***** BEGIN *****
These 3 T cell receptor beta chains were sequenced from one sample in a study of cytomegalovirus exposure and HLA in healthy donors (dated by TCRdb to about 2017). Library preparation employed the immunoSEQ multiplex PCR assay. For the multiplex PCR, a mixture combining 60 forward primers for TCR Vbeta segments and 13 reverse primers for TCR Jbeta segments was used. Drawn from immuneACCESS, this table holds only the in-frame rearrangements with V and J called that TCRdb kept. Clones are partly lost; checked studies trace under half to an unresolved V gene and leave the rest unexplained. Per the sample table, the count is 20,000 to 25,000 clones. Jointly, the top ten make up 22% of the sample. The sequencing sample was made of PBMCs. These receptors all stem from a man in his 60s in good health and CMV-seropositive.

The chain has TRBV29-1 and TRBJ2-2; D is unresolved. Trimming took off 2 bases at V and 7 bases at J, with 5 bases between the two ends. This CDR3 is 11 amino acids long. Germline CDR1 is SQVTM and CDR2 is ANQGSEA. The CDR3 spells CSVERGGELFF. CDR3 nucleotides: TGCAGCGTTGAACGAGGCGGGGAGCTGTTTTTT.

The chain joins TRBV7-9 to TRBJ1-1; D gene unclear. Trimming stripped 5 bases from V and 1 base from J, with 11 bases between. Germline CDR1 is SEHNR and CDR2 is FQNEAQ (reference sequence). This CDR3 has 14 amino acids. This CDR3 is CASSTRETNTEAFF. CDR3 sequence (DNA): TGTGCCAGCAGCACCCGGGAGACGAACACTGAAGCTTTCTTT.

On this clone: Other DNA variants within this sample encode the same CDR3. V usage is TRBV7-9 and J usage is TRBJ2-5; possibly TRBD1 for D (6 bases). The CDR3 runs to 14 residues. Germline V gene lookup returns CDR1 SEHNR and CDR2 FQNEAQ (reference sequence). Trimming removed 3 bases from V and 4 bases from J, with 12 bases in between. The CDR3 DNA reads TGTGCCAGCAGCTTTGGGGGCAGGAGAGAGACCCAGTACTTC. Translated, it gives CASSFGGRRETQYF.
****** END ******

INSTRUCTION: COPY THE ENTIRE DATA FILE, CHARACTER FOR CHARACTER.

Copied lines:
These 3 T cell receptor beta chains were sequenced from one sample in a study of cytomegalovirus exposure and HLA in healthy donors (dated by TCRdb to about 2017). Library preparation employed the immunoSEQ multiplex PCR assay. For the multiplex PCR, a mixture combining 60 forward primers for TCR Vbeta segments and 13 reverse primers for TCR Jbeta segments was used. Drawn from immuneACCESS, this table holds only the in-frame rearrangements with V and J called that TCRdb kept. Clones are partly lost; checked studies trace under half to an unresolved V gene and leave the rest unexplained. Per the sample table, the count is 20,000 to 25,000 clones. Jointly, the top ten make up 22% of the sample. The sequencing sample was made of PBMCs. These receptors all stem from a man in his 60s in good health and CMV-seropositive.

The chain has TRBV29-1 and TRBJ2-2; D is unresolved. Trimming took off 2 bases at V and 7 bases at J, with 5 bases between the two ends. This CDR3 is 11 amino acids long. Germline CDR1 is SQVTM and CDR2 is ANQGSEA. The CDR3 spells CSVERGGELFF. CDR3 nucleotides: TGCAGCGTTGAACGAGGCGGGGAGCTGTTTTTT.

The chain joins TRBV7-9 to TRBJ1-1; D gene unclear. Trimming stripped 5 bases from V and 1 base from J, with 11 bases between. Germline CDR1 is SEHNR and CDR2 is FQNEAQ (reference sequence). This CDR3 has 14 amino acids. This CDR3 is CASSTRETNTEAFF. CDR3 sequence (DNA): TGTGCCAGCAGCACCCGGGAGACGAACACTGAAGCTTTCTTT.

On this clone: Other DNA variants within this sample encode the same CDR3. V usage is TRBV7-9 and J usage is TRBJ2-5; possibly TRBD1 for D (6 bases). The CDR3 runs to 14 residues. Germline V gene lookup returns CDR1 SEHNR and CDR2 FQNEAQ (reference sequence). Trimming removed 3 bases from V and 4 bases from J, with 12 bases in between. The CDR3 DNA reads TGTGCCAGCAGCTTTGGGGGCAGGAGAGAGACCCAGTACTTC. Translated, it gives CASSFGGRRETQYF.